The Day It Happened


Twelve days after 9/11, I sat down to capture my thoughts and feelings from the moment that the tragedy first began to unfold. This is likely far too long for you to read, but is therapeutic for me to type--on this day ten years after those terrible moments.

It was a day like any other. I got up, fairly early on this particular Tuesday, to meet with the other pastors. We had stuff to talk about: "What are we going to teach our people in October? What progress has been made on finding a high school pastor?"

Since our schedules were to be hectic later in the day, we met at a restaurant for breakfast. All six of us on the senior staff were present--Rob Wegner, Tony Morgan, Mark Waltz, Roy Bronkema, Mark Beeson and myself. We'd been meeting for about 45 minutes when my phone rang.

You see--my phone is set up to deliver 'breaking news' email the minute it happens. Up until September 11, it had always been not-so-important news. But on this day, it all changed.

At about 7:48am [Indiana was on Central Time back in 2001] --I received the first message that said: "Plane crashes into World Trade Center." Within a few minutes, "World Trade Center on fire." Then not too long after that: "2nd plane crashes into World Trade Center" then "Plane crashes into Pentagon" then "White House evacuated." At first, it was interesting. I read the messages as they came in and we talked about what it could mean. As the minutes progressed--it got more serious. Before long, we couldn't focus and decided we needed to be with our families in front of the TV.

As I left the restaurant, my emotions began flowing. The radio announcer exclaimed as the first tower fell--then there were reports of major cities all over America being evacuated. Tears streamed from my eyes as I thought the unthinkable: America had been attacked. Everything changed.

I got home. Rob Wegner and Mark Beeson came over also. We watched, glued to the TV, not able to believe our eyes. We watched in horror as the second tower fell live on TV. I remember the feeling as we saw the plane--the jet liner full of people--fly into the World Trade Center for the first time. It was unbelievable.

All those people--getting on a plane to do business or see loved ones or go on their honeymoon. And within minutes, their plane is turned into a missile by kamikaze pilots.

All those people--seated at their desks, checking email on their computers...out of the corner of their eye they see the glimmer of the morning sun off an airplane. They glance up in time to see the large commercial aircraft coming straight at their window.

After an hour or so, Mark and Rob left my house. For the remainder of the day I was paralyzed--glued to the TV. I was horrified, traumatized, speechless. I watched the live TV pictures of bloody survivors covered with dust and debris as if in a war zone.

Twice, I wept uncontrollably. In a manner I hadn't experienced since Grandpa died 14 years ago--I wept. "God, what is happening? So many orphans, so many widows, so many lives cut short--what is happening?"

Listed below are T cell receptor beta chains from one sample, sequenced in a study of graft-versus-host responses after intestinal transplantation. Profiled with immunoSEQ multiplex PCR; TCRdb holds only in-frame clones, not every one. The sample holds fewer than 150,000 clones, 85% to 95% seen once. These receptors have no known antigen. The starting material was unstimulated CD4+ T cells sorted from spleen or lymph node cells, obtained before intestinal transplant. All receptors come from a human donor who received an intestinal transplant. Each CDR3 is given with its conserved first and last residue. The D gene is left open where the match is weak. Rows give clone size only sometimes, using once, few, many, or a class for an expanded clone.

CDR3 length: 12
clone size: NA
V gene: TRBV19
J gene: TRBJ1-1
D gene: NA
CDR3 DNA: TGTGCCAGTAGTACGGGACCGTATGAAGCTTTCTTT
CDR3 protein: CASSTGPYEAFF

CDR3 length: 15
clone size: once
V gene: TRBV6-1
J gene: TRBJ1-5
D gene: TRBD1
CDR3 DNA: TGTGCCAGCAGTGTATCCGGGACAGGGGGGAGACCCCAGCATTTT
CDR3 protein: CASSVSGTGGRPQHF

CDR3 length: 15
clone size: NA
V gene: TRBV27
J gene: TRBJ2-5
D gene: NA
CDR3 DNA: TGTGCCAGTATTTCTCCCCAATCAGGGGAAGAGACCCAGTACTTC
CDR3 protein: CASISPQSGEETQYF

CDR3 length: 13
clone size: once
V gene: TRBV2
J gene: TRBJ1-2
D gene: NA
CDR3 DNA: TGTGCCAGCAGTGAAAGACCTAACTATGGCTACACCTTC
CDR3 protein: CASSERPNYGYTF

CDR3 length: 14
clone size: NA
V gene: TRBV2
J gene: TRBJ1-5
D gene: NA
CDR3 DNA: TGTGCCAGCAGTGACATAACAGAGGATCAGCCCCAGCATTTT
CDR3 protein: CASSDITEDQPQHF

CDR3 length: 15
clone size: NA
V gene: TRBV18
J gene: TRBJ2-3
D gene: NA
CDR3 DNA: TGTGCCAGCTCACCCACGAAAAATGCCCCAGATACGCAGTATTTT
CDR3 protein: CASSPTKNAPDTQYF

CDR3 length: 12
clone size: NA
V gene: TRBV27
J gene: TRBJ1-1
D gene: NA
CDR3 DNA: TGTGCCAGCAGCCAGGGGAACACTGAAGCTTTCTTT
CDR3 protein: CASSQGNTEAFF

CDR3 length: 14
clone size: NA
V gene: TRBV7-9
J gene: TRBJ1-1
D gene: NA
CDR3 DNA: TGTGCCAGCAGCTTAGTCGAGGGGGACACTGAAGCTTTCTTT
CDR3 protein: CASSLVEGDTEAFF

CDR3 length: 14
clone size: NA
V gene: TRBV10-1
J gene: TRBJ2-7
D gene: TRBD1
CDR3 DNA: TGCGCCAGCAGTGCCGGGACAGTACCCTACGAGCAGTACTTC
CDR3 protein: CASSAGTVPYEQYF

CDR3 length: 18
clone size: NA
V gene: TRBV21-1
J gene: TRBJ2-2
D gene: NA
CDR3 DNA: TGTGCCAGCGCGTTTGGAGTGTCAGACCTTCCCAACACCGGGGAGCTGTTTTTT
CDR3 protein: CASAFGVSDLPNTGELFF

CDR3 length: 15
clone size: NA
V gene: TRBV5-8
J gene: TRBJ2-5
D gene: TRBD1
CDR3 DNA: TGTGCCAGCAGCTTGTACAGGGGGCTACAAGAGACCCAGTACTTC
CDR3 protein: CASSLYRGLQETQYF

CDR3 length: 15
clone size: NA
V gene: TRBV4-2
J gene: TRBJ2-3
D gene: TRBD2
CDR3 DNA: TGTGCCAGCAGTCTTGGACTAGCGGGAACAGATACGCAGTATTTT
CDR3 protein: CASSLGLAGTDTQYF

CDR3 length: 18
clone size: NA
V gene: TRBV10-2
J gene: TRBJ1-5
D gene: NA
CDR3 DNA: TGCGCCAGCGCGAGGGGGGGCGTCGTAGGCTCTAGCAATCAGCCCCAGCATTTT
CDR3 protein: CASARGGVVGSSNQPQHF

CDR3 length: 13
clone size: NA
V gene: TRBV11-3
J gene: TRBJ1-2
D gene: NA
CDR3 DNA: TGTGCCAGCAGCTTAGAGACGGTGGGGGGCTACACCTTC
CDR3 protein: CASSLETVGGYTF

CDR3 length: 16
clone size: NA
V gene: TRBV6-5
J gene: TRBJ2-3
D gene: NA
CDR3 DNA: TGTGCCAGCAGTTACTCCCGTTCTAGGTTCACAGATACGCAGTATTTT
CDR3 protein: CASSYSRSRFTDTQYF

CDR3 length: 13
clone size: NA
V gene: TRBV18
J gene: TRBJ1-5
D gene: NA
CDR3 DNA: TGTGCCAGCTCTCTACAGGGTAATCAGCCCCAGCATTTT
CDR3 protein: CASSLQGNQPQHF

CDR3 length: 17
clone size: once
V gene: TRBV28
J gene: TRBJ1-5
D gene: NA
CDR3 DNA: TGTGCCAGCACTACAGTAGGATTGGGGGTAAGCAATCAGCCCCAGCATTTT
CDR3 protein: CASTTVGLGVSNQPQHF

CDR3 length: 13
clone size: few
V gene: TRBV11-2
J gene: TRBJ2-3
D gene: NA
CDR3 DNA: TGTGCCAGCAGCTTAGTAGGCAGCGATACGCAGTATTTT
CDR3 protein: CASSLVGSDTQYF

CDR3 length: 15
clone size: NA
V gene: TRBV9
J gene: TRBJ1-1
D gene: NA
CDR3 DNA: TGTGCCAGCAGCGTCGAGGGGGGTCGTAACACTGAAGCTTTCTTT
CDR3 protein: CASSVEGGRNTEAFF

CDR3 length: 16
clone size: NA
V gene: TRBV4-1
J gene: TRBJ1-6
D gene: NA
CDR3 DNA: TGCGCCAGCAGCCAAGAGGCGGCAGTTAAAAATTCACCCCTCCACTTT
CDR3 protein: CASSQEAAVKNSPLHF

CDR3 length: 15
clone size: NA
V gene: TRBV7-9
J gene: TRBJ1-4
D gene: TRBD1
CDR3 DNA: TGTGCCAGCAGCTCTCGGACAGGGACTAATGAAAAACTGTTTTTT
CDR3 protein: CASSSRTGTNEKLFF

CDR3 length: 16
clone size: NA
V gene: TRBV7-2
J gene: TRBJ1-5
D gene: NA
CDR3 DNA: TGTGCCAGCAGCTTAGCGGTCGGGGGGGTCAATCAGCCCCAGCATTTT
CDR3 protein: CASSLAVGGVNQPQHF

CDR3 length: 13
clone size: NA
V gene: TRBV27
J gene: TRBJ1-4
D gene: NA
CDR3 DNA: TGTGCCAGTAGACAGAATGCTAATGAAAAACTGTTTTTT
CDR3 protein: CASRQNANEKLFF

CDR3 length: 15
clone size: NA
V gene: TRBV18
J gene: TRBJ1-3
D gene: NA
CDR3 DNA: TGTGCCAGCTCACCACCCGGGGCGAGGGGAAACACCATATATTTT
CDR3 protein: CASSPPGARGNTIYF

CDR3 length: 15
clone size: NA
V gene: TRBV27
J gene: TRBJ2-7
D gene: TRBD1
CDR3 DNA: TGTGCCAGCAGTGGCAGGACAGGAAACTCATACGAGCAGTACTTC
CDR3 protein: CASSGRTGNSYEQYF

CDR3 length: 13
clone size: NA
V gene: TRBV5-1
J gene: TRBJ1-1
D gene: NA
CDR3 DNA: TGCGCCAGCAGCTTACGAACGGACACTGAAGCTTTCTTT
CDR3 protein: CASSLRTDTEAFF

I watched late into the evening until I could watch no longer. All around me, Faith took care of the kids and house. But I was useless, paralyzed, unable to function. I couldn't imagine how the leaders in NYC were able to function. They'd lost friends and family members...and yet they had to lead their city, even the country, through this tragedy.

I went to bed tired, scared, emotionally spent, insecure, praying.

The Days Since

We've watched with horror the pictures of the area, of the victims, of the survivors, of the families who lost their loved ones. We've seen incredible acts of heroism, of a united America, of leadership that is so confident and strong it is unparalleled. We've seen America turning back to God in a small way. Everyone is talking about faith and prayer. Everyone is talking about God.

We have risen to the challenge at church. We held a special service two days following the attack on a Thursday night. As a special request of President Bush--we held a prayer service on Friday at noon. I put together a slide show of pictures and music to help people focus. For the weekend, we focused on the tragedy--over 3,400 attended, up 800 from the previous week.

As Mark Beeson and I sat in my office on Friday, September 14th, we were watching Billy Graham deliver a comforting message at a special service in Washington D.C. As we did that, I turned around and started typing thoughts on my computer about a new four-week series--it included a week called "War: Right or Wrong?", another one on Muslims, and one on God's sovereignty called, "How Could a Loving God Allow a Tragedy Like This?" We pulled Roy  and Karen into my office, brainstormed some ideas for 30 minutes--then decided to cancel the current series and give it a go.

I got on my computer and designed a brochure--ran it to CopyMax to get 4,000 copies, and we handed it out on the weekend.

Our challenge now--how do we help our people? How do we help comfort the hundreds of new people that are coming? How do I protect my family from potential threats? How do I tell my kids that we live in a safe world?

Tim Stevens, September 23, 2001


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